Mark Sussman

Writer - Researcher - Teacher

Racist Utopians Get Lonely Too

Receiving a link to this thread on Stormfront White Nationalist Community message board (NSFW, unless you work for racists or are this guy) from my “transhumanism ” Google Alert was the highlight of my afternoon. The Aryan Transhumanist: proof that a super race of super assholes is possible.

Weirdly, not ten minutes ago I was reading Francis Fukuyama’s Our Posthuman Future. Though a lot of Fukuyama’s claims make me nervous, he doesn’t make me half as nervous as some transhumanists. Straight-up white supremacists tend not to make me nervous at all (unless I actually meet them face to face) because my cultural optimism (Obamaptimism?) is such that I think their views will never again acquire the kind of currency they used to have (what kind of sub rosa currency they still have, though, is a different story). While crazy, transhumanism in its strong form is not racist, but it does share some features (misreadings of evolutionary theory, utopian hopes posited on wing-and-a-prayer cocktail napkin calculations, core beliefs whose sustainability strains common sense) that could render it appealing to those whose political affiliations it would probably shun.

2 Comments

  1. So I realize I commented on transhumanism later on, long before I read this post. Here’s my meaning of it.

    Naturally, this whole ‘new eugenics’ business is complete bullshit. And I seriously doubt anyone’s going to buy into genetic engineering en masse to make their kids stronger, faster, better, more (although I’m not discounting it). Instead, I’m more for the scary/awesome man/machine interface. Y’know, verging on making us all cyborgs with nanotechnology and such. Personally, if we could cure all disease forever with nanobots, I don’t see any reason why we wouldn’t.

    Of course, the ‘wing-and-a-prayer cocktail napkin calculations’ business starts to take over. How possible is it really? I think science is more and more steadily finding out that all those dreams of what was possible of yesteryear (retrofuturism at its finest), is actually limited in huge quantities. See, it’s safe to believe in all this technological transhumanism because, well, it’ll never happen.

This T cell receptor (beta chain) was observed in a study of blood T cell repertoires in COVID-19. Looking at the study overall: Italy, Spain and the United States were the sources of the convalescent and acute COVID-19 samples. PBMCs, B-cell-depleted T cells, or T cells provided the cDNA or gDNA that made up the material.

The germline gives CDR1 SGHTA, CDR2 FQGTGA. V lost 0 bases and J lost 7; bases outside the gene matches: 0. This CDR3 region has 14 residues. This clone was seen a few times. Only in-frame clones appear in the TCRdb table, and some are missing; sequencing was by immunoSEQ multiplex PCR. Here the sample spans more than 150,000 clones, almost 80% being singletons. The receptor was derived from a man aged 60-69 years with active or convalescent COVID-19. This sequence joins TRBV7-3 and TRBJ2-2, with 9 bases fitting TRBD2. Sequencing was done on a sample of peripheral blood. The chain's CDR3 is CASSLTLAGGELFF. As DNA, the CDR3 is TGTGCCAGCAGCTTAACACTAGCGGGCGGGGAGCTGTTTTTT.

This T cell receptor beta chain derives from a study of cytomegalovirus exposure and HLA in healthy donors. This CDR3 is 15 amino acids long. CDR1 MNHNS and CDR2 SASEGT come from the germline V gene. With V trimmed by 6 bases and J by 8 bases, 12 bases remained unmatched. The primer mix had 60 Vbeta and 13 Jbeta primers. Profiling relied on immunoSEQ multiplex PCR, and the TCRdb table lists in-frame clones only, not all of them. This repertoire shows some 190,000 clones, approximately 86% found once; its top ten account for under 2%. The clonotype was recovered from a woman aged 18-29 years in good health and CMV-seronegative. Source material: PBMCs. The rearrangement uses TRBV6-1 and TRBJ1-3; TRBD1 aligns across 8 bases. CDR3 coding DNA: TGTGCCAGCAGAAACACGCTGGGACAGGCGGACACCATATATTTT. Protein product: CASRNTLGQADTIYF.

2. Good to hear from you Joe – and sorry it’s taken a while to reply. End of semester, etc.

    The thing that makes me most nervous about all of it is the overly optimistic, completely unskeptical Utopian attitude. Obviously if we can cure diseases, provide better care, make cleaner technology, what have, I’m all for it. I’m not a Luddite – I have a blog, after all.

    But, really, when I read people like Nick Bostrom or Ray Kurzweil, it’s their fevered tone that freaks me out – as though all of the lessons of large-scale Utopian thinking have been lost. Kurzweil and Bostrom especially, as two of the most prominent voices in the movement, are worrying. In the first place, the notion of “guided evolution” is absurd – oxymoronic, actually. To say that one can “guide” evolution is to misunderstand evolution itself – Darwin conceptualized evolution as an agentless, unguided process that requires unguidedness, chaos, etc. Because evolutionary processes occur by way of the interaction between random mutation and geographical happenstance (availability of resources, presence of predators, etc), what you do when you try to “guide” evolution is simply to live. Evolution happens not because we struggle to survive, but regardless of whether we struggle to survive or not. There is no imperative there.

    This is getting long – I have more things to say, but the laundry’s done.

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